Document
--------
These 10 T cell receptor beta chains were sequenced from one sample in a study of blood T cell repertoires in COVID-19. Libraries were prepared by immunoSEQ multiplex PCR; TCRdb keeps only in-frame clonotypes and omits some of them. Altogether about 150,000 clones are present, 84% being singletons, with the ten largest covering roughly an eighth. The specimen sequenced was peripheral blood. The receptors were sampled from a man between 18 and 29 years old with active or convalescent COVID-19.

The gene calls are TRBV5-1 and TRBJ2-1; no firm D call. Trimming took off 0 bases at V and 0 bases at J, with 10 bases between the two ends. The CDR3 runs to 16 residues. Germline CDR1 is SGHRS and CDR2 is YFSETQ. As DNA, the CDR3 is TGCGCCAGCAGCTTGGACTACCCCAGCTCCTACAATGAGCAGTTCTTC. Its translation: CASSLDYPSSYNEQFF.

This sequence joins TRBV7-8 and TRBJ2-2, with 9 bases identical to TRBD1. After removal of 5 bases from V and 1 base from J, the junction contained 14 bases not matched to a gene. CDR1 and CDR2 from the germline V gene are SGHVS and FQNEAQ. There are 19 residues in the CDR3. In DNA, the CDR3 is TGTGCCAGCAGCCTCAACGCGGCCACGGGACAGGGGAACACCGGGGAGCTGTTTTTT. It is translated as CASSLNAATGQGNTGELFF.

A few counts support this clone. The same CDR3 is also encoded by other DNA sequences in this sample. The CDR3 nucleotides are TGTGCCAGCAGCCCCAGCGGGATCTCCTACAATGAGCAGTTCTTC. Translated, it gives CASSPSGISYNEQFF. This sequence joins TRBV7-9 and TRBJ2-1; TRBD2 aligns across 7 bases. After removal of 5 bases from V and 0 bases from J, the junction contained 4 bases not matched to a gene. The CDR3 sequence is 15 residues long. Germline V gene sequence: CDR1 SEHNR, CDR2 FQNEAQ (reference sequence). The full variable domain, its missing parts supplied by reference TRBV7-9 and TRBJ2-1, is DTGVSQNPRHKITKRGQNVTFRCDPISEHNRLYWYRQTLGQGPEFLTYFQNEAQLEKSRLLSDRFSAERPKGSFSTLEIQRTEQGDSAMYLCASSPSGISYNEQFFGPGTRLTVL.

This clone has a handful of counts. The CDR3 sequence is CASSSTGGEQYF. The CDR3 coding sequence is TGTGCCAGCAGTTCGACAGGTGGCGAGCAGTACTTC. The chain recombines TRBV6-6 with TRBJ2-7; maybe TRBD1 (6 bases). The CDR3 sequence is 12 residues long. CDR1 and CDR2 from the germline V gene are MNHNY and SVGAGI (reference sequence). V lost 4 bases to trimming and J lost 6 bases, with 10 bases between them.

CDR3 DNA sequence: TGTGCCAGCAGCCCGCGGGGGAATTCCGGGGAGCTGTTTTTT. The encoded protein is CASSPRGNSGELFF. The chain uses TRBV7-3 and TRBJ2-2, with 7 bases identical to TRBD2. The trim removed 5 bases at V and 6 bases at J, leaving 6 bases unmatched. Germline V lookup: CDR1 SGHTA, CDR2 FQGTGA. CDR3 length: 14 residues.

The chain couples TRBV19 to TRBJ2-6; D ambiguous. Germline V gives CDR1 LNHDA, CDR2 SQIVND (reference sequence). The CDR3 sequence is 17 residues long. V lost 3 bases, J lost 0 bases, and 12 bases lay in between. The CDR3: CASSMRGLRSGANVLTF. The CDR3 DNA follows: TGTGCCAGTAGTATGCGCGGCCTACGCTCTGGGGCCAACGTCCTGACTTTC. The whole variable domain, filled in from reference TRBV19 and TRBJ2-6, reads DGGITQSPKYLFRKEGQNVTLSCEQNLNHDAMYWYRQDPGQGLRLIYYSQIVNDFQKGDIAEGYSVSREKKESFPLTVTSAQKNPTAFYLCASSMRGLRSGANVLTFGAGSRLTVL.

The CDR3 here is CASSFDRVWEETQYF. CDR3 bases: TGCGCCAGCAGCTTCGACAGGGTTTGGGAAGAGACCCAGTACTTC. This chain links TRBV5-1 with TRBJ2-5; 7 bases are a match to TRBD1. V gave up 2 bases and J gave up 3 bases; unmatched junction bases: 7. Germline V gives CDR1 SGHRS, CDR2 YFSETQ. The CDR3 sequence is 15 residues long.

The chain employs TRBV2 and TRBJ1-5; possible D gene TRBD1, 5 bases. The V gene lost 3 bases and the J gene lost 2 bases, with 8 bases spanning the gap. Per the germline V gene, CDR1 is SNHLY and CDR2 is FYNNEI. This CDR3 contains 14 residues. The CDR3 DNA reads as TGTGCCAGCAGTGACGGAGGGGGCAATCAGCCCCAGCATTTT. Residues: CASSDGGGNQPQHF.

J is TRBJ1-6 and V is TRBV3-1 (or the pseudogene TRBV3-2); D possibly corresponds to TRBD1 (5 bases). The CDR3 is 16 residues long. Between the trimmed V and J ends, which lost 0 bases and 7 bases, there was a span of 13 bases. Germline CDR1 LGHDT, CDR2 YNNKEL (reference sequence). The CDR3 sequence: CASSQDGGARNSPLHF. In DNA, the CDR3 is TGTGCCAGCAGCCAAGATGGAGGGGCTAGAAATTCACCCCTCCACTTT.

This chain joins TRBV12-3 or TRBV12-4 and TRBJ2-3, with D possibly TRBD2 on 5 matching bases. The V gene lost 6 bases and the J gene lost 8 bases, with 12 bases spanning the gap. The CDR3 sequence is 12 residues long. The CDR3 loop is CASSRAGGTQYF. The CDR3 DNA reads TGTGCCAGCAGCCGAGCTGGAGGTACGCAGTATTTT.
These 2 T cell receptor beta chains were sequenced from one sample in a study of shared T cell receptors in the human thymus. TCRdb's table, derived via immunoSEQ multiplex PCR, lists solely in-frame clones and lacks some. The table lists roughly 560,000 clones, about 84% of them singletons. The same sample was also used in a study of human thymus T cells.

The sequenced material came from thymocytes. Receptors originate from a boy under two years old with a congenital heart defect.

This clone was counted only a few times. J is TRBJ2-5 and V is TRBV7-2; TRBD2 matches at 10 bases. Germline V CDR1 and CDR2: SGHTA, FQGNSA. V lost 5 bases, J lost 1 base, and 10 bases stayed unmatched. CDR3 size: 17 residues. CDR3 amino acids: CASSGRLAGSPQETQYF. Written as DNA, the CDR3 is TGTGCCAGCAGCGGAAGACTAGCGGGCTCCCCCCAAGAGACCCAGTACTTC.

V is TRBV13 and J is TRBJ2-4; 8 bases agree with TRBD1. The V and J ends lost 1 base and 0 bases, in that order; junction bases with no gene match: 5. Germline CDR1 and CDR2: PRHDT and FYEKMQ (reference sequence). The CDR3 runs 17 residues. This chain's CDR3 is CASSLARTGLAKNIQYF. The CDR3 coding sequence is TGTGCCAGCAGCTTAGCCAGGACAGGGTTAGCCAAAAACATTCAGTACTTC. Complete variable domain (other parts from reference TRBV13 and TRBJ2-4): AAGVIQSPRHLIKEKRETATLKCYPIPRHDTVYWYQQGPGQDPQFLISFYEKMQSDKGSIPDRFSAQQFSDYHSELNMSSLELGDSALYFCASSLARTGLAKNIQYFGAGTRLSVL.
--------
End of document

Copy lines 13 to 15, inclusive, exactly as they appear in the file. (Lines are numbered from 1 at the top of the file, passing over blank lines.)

The sequenced material came from thymocytes. Receptors originate from a boy under two years old with a congenital heart defect.

This clone was counted only a few times. J is TRBJ2-5 and V is TRBV7-2; TRBD2 matches at 10 bases. Germline V CDR1 and CDR2: SGHTA, FQGNSA. V lost 5 bases, J lost 1 base, and 10 bases stayed unmatched. CDR3 size: 17 residues. CDR3 amino acids: CASSGRLAGSPQETQYF. Written as DNA, the CDR3 is TGTGCCAGCAGCGGAAGACTAGCGGGCTCCCCCCAAGAGACCCAGTACTTC.

V is TRBV13 and J is TRBJ2-4; 8 bases agree with TRBD1. The V and J ends lost 1 base and 0 bases, in that order; junction bases with no gene match: 5. Germline CDR1 and CDR2: PRHDT and FYEKMQ (reference sequence). The CDR3 runs 17 residues. This chain's CDR3 is CASSLARTGLAKNIQYF. The CDR3 coding sequence is TGTGCCAGCAGCTTAGCCAGGACAGGGTTAGCCAAAAACATTCAGTACTTC. Complete variable domain (other parts from reference TRBV13 and TRBJ2-4): AAGVIQSPRHLIKEKRETATLKCYPIPRHDTVYWYQQGPGQDPQFLISFYEKMQSDKGSIPDRFSAQQFSDYHSELNMSSLELGDSALYFCASSLARTGLAKNIQYFGAGTRLSVL.